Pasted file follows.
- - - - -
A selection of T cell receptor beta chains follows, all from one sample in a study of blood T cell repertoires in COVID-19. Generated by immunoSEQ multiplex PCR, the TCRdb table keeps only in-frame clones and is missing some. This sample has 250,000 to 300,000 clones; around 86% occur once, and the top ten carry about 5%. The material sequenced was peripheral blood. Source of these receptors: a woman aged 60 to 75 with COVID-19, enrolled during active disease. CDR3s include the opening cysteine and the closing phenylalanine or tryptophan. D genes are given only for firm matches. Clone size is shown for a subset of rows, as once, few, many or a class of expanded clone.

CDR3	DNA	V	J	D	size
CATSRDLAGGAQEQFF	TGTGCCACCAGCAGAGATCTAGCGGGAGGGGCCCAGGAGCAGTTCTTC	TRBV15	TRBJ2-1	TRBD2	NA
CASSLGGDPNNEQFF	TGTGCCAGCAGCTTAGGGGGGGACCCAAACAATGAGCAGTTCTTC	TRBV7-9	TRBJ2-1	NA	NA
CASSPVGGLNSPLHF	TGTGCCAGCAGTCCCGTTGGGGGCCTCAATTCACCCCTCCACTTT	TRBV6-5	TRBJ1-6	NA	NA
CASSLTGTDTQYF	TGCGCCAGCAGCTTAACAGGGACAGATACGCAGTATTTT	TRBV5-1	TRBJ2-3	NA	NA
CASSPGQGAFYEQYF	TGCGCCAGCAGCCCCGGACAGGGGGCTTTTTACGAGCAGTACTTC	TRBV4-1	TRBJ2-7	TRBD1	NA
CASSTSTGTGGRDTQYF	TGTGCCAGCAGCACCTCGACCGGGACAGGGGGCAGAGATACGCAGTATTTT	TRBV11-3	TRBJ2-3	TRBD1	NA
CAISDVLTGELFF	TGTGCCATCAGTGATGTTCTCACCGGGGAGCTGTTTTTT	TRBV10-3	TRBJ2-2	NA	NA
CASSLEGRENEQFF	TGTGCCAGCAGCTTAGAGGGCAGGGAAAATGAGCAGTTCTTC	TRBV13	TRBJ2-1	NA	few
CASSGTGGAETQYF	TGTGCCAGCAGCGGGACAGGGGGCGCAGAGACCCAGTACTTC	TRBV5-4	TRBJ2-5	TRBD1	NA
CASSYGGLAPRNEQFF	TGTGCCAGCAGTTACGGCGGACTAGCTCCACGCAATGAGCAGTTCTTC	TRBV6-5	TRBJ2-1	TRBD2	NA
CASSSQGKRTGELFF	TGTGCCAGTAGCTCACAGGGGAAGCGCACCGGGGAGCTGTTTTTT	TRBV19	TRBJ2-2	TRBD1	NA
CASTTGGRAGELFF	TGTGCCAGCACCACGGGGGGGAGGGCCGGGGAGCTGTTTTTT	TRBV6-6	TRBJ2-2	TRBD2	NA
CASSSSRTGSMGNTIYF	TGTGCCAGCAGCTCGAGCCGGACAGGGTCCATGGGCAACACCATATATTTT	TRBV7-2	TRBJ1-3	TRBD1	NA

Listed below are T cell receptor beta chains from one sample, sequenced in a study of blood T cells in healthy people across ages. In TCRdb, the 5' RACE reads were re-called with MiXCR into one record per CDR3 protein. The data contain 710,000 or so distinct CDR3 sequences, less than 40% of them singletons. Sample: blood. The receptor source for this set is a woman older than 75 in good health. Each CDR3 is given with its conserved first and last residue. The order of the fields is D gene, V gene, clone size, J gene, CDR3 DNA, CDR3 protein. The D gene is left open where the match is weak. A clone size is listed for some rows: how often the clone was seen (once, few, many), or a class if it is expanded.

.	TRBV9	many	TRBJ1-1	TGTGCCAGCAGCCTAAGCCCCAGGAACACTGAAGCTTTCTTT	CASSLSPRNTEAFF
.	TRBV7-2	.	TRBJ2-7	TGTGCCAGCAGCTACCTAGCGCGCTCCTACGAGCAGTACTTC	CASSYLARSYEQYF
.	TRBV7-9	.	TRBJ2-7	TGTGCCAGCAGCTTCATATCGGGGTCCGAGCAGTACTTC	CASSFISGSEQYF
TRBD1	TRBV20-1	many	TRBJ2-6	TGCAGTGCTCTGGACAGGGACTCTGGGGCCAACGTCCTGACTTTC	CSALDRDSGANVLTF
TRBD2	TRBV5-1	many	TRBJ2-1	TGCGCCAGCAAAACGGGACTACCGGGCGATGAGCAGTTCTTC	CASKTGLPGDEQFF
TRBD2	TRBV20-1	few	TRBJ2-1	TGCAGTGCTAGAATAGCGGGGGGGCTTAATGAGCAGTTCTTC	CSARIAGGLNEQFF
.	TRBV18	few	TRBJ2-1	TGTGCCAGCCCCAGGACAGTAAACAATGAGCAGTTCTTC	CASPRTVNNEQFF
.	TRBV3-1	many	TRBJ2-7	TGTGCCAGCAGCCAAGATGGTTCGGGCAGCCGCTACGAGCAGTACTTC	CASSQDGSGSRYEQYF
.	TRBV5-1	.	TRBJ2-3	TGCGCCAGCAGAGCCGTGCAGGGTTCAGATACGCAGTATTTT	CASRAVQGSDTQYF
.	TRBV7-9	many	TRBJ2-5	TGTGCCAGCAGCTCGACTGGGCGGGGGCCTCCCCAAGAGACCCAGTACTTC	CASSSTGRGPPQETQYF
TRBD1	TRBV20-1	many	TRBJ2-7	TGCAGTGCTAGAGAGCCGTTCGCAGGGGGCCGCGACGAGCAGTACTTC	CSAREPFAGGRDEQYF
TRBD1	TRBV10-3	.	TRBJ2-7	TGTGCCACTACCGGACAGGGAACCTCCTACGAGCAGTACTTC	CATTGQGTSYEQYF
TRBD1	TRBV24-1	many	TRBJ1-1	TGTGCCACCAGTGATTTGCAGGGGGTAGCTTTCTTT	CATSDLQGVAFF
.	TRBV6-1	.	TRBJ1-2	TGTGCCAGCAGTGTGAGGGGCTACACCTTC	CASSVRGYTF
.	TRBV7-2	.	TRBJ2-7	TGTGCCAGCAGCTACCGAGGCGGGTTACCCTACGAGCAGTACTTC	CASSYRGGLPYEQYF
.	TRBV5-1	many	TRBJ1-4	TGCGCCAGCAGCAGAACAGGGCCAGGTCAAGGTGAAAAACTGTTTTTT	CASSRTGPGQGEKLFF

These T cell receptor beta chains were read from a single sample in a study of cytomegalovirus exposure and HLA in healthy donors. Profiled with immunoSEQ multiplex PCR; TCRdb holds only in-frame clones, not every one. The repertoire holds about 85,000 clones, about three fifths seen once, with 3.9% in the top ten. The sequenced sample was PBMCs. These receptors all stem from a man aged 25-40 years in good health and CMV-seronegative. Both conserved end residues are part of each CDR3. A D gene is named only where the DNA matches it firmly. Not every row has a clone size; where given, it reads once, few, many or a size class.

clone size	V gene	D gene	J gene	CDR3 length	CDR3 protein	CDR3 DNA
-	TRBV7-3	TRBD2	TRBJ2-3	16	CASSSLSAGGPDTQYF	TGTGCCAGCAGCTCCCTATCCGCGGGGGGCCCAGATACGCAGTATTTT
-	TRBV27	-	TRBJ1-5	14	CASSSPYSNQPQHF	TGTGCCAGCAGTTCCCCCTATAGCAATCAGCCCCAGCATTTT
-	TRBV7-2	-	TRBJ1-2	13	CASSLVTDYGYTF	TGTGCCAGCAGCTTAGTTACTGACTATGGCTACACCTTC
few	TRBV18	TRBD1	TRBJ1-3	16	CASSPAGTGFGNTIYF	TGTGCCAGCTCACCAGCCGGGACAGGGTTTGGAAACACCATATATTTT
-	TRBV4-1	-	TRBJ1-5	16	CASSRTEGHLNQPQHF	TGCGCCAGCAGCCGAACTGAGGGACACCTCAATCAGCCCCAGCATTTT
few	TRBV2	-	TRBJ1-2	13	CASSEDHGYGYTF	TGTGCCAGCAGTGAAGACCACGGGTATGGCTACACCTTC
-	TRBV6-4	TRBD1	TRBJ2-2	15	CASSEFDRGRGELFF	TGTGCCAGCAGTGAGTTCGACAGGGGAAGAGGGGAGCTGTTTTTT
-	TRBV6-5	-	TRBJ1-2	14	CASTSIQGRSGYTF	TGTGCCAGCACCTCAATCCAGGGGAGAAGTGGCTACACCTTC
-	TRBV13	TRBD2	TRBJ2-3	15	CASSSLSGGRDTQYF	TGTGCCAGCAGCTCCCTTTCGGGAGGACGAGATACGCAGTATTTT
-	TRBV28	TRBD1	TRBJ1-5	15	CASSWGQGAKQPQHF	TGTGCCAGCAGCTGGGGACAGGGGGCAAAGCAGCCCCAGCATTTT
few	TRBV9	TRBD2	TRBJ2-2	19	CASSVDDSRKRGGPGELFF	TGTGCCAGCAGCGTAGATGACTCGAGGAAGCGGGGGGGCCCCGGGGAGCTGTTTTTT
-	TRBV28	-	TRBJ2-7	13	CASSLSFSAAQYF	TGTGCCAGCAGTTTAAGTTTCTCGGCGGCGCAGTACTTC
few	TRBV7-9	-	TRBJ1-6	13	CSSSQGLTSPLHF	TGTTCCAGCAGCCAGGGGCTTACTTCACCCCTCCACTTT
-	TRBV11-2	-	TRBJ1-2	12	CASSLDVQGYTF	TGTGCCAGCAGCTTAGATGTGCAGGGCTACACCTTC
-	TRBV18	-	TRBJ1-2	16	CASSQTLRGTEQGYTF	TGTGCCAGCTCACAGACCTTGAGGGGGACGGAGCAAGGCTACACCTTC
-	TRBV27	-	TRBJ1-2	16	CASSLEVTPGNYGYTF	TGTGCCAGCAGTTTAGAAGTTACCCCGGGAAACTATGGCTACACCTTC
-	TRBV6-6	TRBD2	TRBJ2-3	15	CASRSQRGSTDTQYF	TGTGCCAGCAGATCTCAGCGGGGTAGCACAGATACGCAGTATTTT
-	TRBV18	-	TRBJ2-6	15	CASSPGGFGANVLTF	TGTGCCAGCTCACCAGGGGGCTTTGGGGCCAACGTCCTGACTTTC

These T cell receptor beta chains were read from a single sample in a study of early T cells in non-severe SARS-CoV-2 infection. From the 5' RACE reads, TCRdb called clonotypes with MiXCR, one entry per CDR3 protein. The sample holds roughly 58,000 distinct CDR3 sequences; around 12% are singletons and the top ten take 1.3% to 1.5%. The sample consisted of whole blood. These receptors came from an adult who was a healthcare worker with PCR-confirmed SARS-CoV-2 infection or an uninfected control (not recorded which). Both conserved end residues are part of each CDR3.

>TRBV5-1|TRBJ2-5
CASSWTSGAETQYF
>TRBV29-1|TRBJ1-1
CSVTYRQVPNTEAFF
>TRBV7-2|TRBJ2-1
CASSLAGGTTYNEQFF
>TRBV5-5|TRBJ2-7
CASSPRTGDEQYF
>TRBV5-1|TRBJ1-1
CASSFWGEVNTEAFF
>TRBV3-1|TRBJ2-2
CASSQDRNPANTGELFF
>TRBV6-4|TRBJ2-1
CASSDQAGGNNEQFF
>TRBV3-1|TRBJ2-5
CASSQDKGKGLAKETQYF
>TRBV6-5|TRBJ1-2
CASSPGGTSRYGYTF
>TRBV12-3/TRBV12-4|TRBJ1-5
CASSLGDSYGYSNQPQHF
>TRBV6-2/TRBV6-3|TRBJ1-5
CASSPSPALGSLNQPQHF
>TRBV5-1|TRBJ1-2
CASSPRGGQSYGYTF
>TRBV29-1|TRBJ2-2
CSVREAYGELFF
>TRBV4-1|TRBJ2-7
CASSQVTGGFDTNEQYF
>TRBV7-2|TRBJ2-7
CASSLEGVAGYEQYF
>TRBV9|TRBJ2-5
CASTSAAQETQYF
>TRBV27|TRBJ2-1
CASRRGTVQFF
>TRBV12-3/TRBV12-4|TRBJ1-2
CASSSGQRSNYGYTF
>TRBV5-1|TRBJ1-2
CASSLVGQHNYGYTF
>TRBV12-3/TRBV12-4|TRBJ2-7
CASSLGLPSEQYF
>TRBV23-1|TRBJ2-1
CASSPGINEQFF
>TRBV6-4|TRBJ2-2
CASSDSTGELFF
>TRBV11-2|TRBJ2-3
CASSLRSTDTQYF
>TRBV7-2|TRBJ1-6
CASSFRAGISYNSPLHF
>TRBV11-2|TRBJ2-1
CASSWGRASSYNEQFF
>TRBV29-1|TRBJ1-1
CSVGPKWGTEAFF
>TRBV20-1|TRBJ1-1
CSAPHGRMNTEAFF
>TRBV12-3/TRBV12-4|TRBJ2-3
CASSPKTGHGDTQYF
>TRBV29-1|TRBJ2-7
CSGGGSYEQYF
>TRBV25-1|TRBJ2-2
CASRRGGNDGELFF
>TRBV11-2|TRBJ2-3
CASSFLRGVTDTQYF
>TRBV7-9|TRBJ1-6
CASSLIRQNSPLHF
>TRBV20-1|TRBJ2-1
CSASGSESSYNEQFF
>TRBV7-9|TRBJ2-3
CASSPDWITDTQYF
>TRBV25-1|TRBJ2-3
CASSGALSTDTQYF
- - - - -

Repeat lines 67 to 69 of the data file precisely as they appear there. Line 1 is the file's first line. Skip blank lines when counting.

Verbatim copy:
CASSDQAGGNNEQFF
>TRBV3-1|TRBJ2-5
CASSQDKGKGLAKETQYF